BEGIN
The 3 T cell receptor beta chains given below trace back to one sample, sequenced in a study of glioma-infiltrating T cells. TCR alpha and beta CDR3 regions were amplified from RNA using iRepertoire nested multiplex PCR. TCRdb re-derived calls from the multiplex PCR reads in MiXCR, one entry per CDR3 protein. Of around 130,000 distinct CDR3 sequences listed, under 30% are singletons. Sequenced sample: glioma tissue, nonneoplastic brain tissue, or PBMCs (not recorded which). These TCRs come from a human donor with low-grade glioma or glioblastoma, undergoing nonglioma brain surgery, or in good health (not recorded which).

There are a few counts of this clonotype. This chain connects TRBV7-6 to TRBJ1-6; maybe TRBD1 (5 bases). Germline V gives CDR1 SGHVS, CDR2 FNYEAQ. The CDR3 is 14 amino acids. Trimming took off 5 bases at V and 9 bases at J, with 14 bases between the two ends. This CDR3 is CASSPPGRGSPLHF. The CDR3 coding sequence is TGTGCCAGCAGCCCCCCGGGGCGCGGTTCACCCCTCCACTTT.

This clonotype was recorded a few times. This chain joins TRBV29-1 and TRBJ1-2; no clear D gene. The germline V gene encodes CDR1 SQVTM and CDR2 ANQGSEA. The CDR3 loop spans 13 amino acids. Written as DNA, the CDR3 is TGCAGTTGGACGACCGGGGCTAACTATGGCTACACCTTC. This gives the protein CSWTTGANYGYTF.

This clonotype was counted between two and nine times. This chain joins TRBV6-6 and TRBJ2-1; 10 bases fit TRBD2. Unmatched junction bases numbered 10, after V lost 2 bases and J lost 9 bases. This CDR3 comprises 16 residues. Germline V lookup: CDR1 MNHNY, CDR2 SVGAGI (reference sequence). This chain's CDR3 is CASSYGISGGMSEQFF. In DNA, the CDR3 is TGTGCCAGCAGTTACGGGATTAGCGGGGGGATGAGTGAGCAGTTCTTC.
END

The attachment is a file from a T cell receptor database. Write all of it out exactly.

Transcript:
The 3 T cell receptor beta chains given below trace back to one sample, sequenced in a study of glioma-infiltrating T cells. TCR alpha and beta CDR3 regions were amplified from RNA using iRepertoire nested multiplex PCR. TCRdb re-derived calls from the multiplex PCR reads in MiXCR, one entry per CDR3 protein. Of around 130,000 distinct CDR3 sequences listed, under 30% are singletons. Sequenced sample: glioma tissue, nonneoplastic brain tissue, or PBMCs (not recorded which). These TCRs come from a human donor with low-grade glioma or glioblastoma, undergoing nonglioma brain surgery, or in good health (not recorded which).

There are a few counts of this clonotype. This chain connects TRBV7-6 to TRBJ1-6; maybe TRBD1 (5 bases). Germline V gives CDR1 SGHVS, CDR2 FNYEAQ. The CDR3 is 14 amino acids. Trimming took off 5 bases at V and 9 bases at J, with 14 bases between the two ends. This CDR3 is CASSPPGRGSPLHF. The CDR3 coding sequence is TGTGCCAGCAGCCCCCCGGGGCGCGGTTCACCCCTCCACTTT.

This clonotype was recorded a few times. This chain joins TRBV29-1 and TRBJ1-2; no clear D gene. The germline V gene encodes CDR1 SQVTM and CDR2 ANQGSEA. The CDR3 loop spans 13 amino acids. Written as DNA, the CDR3 is TGCAGTTGGACGACCGGGGCTAACTATGGCTACACCTTC. This gives the protein CSWTTGANYGYTF.

This clonotype was counted between two and nine times. This chain joins TRBV6-6 and TRBJ2-1; 10 bases fit TRBD2. Unmatched junction bases numbered 10, after V lost 2 bases and J lost 9 bases. This CDR3 comprises 16 residues. Germline V lookup: CDR1 MNHNY, CDR2 SVGAGI (reference sequence). This chain's CDR3 is CASSYGISGGMSEQFF. In DNA, the CDR3 is TGTGCCAGCAGTTACGGGATTAGCGGGGGGATGAGTGAGCAGTTCTTC.